Human Papillomavirus Antibody Reference Reagents for Use in
Postvaccination Surveillance Serology
Sara L. Bissett,aDianna Wilkinson,bKate I. Tettmar,cNicky Jones,bElaine Stanford,dGitika Panicker,eHelena Faust,fRay Borrow,d
Kate Soldan,aElizabeth R. Unger,eJoakim Dillner,fPhilip Minor,band Simon Beddowsa
Centre for Infections, Health Protection Agency, London, United Kingdoma; National Institute for Biological Standards and Control, Potters Bar, United Kingdomb; NHS
Blood and Transplant, London, United Kingdomc; Vaccine Evaluation and Seroepidemiology Unit, Health Protection Agency, Manchester, United Kingdomd; Global WHO
HPV Reference Laboratory, Centers for Disease Control and Prevention, Atlanta, Georgia, USAe; and Global WHO HPV Reference Laboratory, Malmö University Hospital,
established. The development of highly efficacious vaccines
against the two most prevalent genotypes, HPV16 and HPV18
(13), represents one of the most significant advances in human
vaccination for many years (12, 15, 19). Emerging data from effi-
cacy trials also suggest some degree of cross-protection against
nonvaccine types, including HPV31 and HPV45 (1, 15).
Serologic assays for the evaluation of HPV vaccine responses
are currently limited to an enzyme-linked immunosorbent assay
(ELISA) (9), three multiplex assay systems (4, 6, 14), and a pseu-
dovirus neutralization assay (2), and emerging data suggest that
each system has some utility for characterizing HPV vaccine anti-
to be mediated by neutralizing antibodies (17), and while the
mechanism of vaccine-induced cross-protection is uncertain, the
measurement of antibodies against nonvaccine types (5, 11) may
be useful as a potential correlate or surrogate of cross-protection
(16). The only internationally available serologic standard is a
WHO International Standard (IS) for HPV16 antibodies, derived
from subjects with natural HPV16 infection (7), although a can-
didate IS for HPV18 antibodies, derived from subjects with natu-
ral HPV18 infection, is currently being characterized.
for use as quality controls in postimmunization serosurveillance
surveys able to control for responses against vaccine (HPV16 and
HPV18) and nonvaccine (HPV31 and HPV45) types. While ISs
are essential for assigning an international unitage of antibody
levels, the daily quality control of serological tests needs to have
access to secondary standards that are available in larger amounts
than the IS itself. Such secondary standards should preferably be
characterized by analysis of antibody level in parallel with the IS,
to assign a traceable international unitage to them (21). The ref-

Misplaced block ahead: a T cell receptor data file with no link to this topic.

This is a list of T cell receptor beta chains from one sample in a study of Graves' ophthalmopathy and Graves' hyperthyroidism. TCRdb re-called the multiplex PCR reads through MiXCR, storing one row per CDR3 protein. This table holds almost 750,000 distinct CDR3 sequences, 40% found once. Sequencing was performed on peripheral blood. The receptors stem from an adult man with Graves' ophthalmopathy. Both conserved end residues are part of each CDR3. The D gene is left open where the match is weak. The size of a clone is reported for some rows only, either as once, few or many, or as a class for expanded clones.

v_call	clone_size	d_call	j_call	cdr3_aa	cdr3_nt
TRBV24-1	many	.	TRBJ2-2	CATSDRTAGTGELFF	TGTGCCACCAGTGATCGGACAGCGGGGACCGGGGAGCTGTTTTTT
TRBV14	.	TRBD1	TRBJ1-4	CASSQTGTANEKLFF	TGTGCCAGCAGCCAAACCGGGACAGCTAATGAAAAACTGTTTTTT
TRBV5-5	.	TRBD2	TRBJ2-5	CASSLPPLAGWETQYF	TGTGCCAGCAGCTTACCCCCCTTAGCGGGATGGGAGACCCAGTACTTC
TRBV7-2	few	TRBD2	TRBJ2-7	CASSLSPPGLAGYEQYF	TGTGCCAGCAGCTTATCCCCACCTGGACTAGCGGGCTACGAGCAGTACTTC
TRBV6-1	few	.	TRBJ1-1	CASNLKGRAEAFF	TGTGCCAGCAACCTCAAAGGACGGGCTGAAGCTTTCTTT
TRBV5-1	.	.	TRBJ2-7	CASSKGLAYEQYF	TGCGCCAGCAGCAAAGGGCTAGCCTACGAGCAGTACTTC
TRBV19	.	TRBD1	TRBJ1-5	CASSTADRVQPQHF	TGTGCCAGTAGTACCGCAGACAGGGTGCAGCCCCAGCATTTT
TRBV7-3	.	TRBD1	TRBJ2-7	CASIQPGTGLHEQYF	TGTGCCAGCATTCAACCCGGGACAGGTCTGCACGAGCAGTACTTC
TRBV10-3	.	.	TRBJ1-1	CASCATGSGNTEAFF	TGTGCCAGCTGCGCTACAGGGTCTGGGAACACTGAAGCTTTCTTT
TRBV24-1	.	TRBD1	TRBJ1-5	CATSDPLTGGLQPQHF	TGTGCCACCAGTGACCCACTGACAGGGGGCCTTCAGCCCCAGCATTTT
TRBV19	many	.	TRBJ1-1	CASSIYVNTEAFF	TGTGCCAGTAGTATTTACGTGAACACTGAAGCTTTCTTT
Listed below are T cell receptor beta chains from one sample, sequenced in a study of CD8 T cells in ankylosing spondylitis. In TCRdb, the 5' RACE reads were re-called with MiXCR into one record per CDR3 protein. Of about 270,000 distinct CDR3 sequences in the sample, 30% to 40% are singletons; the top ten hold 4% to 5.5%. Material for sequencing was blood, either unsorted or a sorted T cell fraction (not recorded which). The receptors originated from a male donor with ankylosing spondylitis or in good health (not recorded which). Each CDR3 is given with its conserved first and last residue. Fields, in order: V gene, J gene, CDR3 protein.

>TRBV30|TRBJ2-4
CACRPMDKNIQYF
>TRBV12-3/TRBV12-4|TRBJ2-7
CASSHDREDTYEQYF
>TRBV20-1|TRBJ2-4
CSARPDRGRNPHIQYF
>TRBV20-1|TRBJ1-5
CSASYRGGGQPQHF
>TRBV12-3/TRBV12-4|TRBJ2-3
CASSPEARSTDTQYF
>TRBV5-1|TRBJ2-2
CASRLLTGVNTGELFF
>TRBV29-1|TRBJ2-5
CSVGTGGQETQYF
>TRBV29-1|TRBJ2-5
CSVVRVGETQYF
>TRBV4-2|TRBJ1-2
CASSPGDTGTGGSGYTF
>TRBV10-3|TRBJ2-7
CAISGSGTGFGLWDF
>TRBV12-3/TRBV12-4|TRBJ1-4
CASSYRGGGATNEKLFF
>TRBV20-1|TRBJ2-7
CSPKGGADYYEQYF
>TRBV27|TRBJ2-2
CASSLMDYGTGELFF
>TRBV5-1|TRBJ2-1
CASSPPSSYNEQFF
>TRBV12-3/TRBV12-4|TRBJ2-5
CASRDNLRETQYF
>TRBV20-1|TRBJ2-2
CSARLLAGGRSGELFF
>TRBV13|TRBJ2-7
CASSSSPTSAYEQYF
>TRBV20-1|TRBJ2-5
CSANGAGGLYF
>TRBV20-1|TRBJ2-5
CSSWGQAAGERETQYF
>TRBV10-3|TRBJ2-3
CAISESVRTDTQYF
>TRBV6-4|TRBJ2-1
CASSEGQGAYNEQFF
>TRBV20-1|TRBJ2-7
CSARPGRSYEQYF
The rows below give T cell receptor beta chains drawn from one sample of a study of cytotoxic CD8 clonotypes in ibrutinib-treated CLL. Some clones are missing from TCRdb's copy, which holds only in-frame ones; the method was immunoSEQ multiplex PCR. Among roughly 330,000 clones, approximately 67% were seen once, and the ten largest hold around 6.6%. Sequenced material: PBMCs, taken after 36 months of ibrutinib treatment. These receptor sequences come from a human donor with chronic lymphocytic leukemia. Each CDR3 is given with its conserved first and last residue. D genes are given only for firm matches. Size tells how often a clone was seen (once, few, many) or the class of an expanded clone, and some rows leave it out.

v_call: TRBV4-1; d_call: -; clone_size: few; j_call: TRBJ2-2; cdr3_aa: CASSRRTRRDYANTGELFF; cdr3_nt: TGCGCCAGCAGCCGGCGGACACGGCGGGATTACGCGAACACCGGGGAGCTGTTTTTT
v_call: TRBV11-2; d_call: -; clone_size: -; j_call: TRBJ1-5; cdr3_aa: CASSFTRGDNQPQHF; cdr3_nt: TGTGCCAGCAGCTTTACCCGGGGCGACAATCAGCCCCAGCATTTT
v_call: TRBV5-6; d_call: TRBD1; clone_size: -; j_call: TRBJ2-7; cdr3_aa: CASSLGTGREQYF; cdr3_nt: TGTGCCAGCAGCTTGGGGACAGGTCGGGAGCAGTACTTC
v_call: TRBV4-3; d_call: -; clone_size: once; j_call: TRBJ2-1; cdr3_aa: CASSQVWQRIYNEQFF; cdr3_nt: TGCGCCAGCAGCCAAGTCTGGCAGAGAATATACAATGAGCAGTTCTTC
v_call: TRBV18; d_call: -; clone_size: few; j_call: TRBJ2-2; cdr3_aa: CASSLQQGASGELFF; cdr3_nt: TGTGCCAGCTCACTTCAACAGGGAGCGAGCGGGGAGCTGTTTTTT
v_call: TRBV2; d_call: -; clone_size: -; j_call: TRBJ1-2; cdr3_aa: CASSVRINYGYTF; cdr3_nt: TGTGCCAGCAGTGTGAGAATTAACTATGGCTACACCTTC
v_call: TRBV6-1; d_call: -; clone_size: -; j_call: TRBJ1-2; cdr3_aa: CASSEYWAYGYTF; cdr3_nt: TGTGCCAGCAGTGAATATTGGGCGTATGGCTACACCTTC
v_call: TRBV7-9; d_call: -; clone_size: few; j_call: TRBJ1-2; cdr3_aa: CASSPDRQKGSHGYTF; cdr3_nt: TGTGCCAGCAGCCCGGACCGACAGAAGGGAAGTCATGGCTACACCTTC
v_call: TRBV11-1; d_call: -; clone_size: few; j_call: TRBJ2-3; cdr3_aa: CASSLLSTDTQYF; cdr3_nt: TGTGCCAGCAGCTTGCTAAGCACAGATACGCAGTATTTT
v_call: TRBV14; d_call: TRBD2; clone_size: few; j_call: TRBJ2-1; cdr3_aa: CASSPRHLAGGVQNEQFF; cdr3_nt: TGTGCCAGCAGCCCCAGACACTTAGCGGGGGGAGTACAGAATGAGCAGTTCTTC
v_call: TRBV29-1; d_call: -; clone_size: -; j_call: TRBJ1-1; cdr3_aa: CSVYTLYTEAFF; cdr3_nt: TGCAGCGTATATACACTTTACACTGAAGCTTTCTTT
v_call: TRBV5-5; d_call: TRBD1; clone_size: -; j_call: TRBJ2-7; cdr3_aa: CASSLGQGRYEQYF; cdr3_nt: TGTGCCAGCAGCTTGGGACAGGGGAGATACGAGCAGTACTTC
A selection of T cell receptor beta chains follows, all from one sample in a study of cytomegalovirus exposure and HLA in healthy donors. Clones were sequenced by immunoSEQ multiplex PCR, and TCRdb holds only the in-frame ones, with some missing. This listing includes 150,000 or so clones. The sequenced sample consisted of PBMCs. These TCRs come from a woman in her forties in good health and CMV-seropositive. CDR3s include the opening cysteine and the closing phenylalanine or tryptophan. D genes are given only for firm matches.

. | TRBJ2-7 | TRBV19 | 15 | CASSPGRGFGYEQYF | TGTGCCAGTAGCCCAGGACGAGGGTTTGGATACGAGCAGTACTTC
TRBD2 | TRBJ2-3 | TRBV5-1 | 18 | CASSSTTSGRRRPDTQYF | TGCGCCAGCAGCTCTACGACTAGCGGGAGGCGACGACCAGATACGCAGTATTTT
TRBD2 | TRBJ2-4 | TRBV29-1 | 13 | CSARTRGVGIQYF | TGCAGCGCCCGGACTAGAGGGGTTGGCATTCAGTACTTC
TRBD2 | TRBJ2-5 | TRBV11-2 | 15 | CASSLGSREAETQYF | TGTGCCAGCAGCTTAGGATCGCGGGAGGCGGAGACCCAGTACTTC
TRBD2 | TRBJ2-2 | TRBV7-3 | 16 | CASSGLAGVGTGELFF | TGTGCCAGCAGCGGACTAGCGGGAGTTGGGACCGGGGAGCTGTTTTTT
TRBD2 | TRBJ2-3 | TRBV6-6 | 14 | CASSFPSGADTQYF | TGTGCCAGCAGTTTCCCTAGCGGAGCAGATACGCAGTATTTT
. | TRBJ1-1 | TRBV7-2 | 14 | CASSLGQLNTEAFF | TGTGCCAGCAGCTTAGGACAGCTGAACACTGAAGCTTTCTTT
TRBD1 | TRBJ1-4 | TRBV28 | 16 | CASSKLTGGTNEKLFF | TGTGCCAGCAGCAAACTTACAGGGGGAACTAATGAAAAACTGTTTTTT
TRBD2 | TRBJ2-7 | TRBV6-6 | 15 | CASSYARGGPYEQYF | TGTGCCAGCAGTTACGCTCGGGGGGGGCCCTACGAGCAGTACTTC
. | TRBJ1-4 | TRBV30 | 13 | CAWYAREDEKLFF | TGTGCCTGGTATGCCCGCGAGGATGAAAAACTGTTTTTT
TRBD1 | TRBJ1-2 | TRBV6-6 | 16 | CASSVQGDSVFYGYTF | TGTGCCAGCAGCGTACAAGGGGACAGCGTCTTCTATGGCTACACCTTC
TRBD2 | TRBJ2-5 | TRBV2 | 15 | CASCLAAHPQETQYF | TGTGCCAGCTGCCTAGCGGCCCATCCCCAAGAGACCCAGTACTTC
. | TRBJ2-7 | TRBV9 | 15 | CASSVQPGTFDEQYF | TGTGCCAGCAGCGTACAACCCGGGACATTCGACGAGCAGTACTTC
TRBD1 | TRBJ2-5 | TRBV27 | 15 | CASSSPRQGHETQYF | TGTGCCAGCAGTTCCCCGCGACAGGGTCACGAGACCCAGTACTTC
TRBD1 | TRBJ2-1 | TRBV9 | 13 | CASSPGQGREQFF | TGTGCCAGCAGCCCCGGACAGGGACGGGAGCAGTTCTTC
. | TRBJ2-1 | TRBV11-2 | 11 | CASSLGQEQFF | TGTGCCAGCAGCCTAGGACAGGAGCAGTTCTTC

erence reagents described in this paper have the high antibody
levels that are typical of vaccinated subjects, and this makes them
easier to use as reference standards for laboratories that perform
serology mostly on vaccinated subjects, who have antibody levels
substantially higher than found in the IS.
he link between persistent infection with high-risk human
papillomavirus (HPV) and the development of cervical can-
Twenty-seven citrated plasma packs not required for transfu-
sion were obtained from NHS Blood and Transplant and tested
negative for anti-HIV antibodies, anti-hepatitis C virus (HCV)
antibodies, and HBsAg. The plasma packs were selected from fe-
United Kingdom National HPV Immunization Programme
for HPV neutralization assays, due to the potential for heparin to
collected as citrated plasma packs, this is not expected to be an
A plasma panel containing one aliquot of each coded sample
Health Protection Agency, United Kingdom) for testing in a neu-
resenting HPV16, HPV18, HPV31, HPV45, and the control bo-
vine papillomavirus (BPV) made by transfection of 293TT cells
with the appropriate bicistronic psheLL L1-L2 plasmid and the
secreted alkaline phosphatase (SEAP) reporter vector (http:
reporter gene assay (Roche) and Glomax multidetection system
(Promega), (ii) laboratory B (Global WHO HPV Reference Lab-
for testing in the pseudovirus neutralization assay containing
HPV16, HPV18, and the control BPV and detected using the
SEAP reporter gene assay (BD Biosciences) and a Victor 2 lumi-
nometer (Perkin Elmer), and (iii) laboratory C (Global WHO
Received 22 November 2011 Returned for modification 29 December 2011
Accepted 14 January 2012
Published ahead of print 25 January 2012
Address correspondence to Simon Beddows, firstname.lastname@example.org.
Copyright © 2012, American Society for Microbiology. All Rights Reserved.
1556-6811/12/$12.00 Clinical and Vaccine Immunologyp. 449–451cvi.asm.org
for testing in a multiplex serology assay with the following non-
reporter-containing HPV L1-L2 pseudoviruses: ?1 (HPV32), ?2
(HPV3), ?7 (HPV18, HPV45, and HPV68), ?9 (HPV16, HPV31,
HPV33, HPV52, and HPV58), ?10 (HPV6 and HPV11), ?1
(HPV5), ?2 (HPV15 and HPV38), and ?3 (HPV76) according to
published methodology (6).
against any of the four HPV types tested and 18 (66.7%) neutral-
ized both HPV16 and HPV18 (12 of these also neutralized both
HPV31 and HPV45), while 1 sample (3.7%) was positive for
HPV16 alone, suggesting a natural HPV16 infection (Fig. 1). No
neutralization of the control BPV pseudovirus was seen (all ti-
B. In addition, there was also very good agreement between the
magnitudes of neutralizing antibody titers obtained by both lab-
oratories for HPV16 (96% concordance, ? ? 0.945) and HPV18